Royal Society Publishing

The Long-Term Effects of the Amoco Cadiz Oil Spill [and Discussion]

G. Conan, G. M. Dunnet, D. J. Crisp

Abstract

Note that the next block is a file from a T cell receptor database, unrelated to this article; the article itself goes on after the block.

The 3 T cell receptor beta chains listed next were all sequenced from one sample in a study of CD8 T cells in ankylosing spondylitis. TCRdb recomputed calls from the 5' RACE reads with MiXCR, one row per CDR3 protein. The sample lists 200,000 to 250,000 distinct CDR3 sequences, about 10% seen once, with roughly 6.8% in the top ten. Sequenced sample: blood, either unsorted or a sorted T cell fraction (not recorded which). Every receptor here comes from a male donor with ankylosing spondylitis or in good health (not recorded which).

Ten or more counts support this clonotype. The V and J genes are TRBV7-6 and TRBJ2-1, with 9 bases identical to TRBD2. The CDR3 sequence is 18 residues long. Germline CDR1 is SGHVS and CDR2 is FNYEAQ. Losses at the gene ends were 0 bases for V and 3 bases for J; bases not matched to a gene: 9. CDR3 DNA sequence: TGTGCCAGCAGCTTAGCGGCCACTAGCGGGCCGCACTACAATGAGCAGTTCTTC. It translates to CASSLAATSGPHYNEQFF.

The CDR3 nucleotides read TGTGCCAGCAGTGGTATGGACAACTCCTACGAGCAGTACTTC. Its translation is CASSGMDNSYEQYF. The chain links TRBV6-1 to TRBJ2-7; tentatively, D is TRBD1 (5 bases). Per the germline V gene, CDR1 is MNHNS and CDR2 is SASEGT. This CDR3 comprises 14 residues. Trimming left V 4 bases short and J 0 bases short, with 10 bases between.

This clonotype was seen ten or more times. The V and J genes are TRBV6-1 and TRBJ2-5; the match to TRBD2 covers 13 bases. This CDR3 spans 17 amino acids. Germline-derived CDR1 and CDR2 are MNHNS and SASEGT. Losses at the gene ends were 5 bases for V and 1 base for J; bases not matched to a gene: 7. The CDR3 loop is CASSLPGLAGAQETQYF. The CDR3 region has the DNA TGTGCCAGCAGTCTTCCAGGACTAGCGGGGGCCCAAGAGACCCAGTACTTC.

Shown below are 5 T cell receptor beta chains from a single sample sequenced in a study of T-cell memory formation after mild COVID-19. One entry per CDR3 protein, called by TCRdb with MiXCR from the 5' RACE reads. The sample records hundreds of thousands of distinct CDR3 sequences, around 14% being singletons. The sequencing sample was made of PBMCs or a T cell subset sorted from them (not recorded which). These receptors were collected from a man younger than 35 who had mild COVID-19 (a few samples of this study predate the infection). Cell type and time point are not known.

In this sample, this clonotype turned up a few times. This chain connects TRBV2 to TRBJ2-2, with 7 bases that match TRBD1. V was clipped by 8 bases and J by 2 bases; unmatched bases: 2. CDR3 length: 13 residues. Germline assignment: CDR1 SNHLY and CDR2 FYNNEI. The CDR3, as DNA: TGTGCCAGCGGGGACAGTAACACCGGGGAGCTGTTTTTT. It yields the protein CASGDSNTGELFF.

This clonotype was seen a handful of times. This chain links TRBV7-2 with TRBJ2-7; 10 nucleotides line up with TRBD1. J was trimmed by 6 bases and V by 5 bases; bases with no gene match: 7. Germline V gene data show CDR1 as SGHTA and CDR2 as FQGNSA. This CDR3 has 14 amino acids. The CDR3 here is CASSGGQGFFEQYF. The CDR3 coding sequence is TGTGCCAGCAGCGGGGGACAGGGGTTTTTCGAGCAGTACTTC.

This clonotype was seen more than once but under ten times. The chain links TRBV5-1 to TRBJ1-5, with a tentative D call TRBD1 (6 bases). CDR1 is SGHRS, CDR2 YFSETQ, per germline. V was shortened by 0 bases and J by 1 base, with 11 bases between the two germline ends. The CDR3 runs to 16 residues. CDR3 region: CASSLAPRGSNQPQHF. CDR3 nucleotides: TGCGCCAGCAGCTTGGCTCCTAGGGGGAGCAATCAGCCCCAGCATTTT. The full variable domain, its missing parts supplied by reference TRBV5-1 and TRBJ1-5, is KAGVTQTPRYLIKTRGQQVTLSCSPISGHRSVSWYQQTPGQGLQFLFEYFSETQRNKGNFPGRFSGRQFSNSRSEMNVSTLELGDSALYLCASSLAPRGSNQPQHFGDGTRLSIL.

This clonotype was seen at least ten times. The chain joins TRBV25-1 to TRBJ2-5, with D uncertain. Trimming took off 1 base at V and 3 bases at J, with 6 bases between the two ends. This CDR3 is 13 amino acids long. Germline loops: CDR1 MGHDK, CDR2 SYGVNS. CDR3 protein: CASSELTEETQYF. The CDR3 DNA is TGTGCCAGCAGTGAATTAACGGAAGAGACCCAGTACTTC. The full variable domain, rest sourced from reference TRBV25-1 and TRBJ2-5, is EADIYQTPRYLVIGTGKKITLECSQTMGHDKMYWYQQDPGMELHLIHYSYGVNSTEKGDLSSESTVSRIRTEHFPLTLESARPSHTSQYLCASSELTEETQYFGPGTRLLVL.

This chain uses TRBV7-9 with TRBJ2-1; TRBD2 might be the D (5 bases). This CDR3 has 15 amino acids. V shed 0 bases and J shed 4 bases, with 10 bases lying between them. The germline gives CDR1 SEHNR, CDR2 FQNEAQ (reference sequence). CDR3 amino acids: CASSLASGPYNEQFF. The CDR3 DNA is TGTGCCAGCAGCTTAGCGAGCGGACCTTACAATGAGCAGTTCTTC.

The supertanker Amoco Cadiz wrecked on the coast of northern Brittany in April 1978. The resulting spill of 223 000 t of crude oil polluted some 360 km of rocky or sandy shores, salt marshes and estuaries. An immediate mortality impact was observed. Populations of bivalves, periwinkles, limpets, peracarid crustaceans, heart urchins and sea birds were the most severely affected. Populations of polychaete worms, large crustaceans and coastal fishes were less affected. Three to six generations (5-10 years for bivalves but up to 60 years for birds) may be necessary before populations retrieve their stable age distribution. Delayed effects on mortality, growth and recruitment were still observed up to 3 years after the spill. Estuarine flat fishes and mullets had reduced growth, fecundity and recruitment; they were affected by fin rot disease. Populations of clams and nematodes in the meiofauna declined one year after the spill. Weathered oil is still present in low-energy areas. Species with short life cycles tend to replace long-lived species. A fauna of cirratulid and capitellid polychaete worms now prevails in sandy to muddy areas. For several clam populations, recruitment remains unstable. Three years after the spill it is still premature to decide how long it will take before populations and ecosystems reach their former or new equilibria.

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